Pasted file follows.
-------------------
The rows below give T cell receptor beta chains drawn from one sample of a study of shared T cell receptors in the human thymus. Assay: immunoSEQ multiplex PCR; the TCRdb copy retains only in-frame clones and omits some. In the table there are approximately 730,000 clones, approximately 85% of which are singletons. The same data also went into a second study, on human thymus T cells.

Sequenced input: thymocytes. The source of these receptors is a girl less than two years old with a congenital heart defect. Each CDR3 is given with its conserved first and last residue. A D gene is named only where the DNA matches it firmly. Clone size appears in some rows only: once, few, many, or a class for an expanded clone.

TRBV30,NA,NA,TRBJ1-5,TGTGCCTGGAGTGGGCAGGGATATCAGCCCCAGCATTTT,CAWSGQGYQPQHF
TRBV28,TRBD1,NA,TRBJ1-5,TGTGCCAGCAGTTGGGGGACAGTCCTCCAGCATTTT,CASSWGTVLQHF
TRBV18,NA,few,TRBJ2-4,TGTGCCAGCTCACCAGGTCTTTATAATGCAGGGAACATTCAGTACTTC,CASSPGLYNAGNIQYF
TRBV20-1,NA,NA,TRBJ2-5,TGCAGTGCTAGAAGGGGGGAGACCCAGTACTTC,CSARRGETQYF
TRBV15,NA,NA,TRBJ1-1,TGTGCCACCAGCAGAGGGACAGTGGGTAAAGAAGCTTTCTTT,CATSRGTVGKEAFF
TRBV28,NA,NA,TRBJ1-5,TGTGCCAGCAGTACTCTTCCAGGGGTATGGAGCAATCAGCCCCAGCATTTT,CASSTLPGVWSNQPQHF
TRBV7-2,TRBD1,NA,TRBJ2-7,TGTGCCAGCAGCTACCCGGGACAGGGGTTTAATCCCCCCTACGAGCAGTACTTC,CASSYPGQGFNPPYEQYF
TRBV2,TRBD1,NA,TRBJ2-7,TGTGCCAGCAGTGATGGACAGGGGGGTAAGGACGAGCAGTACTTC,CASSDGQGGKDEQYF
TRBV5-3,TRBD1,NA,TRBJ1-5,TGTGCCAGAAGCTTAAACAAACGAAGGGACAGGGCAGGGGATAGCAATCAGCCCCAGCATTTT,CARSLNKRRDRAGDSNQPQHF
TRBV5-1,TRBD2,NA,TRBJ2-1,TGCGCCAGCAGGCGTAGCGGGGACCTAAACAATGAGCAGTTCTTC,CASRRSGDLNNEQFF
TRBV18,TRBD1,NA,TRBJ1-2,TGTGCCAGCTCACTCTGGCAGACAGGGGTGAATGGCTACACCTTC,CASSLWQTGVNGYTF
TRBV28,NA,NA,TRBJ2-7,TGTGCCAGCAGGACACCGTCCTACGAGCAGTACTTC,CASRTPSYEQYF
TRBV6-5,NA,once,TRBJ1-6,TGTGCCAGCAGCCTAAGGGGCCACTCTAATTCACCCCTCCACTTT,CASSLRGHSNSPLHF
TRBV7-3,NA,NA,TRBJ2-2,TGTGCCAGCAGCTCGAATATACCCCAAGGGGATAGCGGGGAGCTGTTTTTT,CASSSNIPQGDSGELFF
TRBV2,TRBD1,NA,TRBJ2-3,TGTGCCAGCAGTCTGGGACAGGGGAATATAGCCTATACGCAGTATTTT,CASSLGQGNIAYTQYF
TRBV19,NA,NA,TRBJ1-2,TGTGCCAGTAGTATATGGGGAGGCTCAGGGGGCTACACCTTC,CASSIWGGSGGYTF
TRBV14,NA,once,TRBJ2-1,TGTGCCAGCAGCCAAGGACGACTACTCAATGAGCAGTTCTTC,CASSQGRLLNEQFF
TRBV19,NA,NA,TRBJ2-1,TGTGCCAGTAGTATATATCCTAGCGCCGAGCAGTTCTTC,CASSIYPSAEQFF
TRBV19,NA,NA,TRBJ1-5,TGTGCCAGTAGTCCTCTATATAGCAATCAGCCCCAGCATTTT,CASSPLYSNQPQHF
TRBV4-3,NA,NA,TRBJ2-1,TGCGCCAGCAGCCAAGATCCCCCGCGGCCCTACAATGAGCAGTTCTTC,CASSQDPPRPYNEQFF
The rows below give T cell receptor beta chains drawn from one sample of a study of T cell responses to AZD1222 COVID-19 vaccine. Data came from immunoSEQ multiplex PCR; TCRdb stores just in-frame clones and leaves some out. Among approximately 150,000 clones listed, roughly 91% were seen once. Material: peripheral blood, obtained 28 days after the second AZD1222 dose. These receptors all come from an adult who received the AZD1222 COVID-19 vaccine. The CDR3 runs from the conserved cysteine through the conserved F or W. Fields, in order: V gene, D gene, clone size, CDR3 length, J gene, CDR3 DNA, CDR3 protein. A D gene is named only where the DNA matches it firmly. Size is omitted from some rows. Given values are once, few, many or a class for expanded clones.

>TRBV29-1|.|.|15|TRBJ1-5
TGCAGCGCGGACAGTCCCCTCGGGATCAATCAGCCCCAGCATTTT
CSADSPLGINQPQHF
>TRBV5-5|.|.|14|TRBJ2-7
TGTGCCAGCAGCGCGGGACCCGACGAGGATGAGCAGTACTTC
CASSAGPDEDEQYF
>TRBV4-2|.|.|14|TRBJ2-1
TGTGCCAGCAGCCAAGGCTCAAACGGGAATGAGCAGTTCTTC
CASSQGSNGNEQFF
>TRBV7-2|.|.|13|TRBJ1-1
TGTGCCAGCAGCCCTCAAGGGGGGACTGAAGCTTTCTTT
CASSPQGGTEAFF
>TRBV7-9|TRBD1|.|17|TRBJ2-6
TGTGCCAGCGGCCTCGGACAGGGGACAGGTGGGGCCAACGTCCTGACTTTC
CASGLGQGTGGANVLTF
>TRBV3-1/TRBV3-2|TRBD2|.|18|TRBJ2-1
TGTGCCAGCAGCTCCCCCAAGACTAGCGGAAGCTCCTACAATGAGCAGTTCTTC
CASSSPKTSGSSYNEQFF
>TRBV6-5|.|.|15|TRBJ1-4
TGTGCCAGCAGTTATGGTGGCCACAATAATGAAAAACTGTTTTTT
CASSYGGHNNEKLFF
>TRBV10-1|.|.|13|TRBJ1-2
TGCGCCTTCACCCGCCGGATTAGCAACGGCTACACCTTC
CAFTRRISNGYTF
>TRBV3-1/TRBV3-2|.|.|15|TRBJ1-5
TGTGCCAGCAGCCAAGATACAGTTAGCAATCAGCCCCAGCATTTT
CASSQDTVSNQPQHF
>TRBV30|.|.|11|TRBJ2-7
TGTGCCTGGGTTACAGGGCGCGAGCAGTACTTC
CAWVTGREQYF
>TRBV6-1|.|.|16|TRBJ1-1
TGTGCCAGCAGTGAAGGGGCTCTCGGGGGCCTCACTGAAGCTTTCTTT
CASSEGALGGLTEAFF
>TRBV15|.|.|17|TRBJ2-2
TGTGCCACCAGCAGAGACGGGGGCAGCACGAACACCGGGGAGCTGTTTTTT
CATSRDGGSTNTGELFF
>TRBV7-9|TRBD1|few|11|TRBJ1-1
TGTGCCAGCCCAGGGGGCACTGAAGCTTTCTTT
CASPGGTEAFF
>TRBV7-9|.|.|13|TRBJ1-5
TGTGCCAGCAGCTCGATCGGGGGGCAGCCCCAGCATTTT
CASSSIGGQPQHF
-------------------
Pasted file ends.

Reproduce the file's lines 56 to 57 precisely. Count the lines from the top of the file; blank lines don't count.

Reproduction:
CASSEGALGGLTEAFF
>TRBV15|.|.|17|TRBJ2-2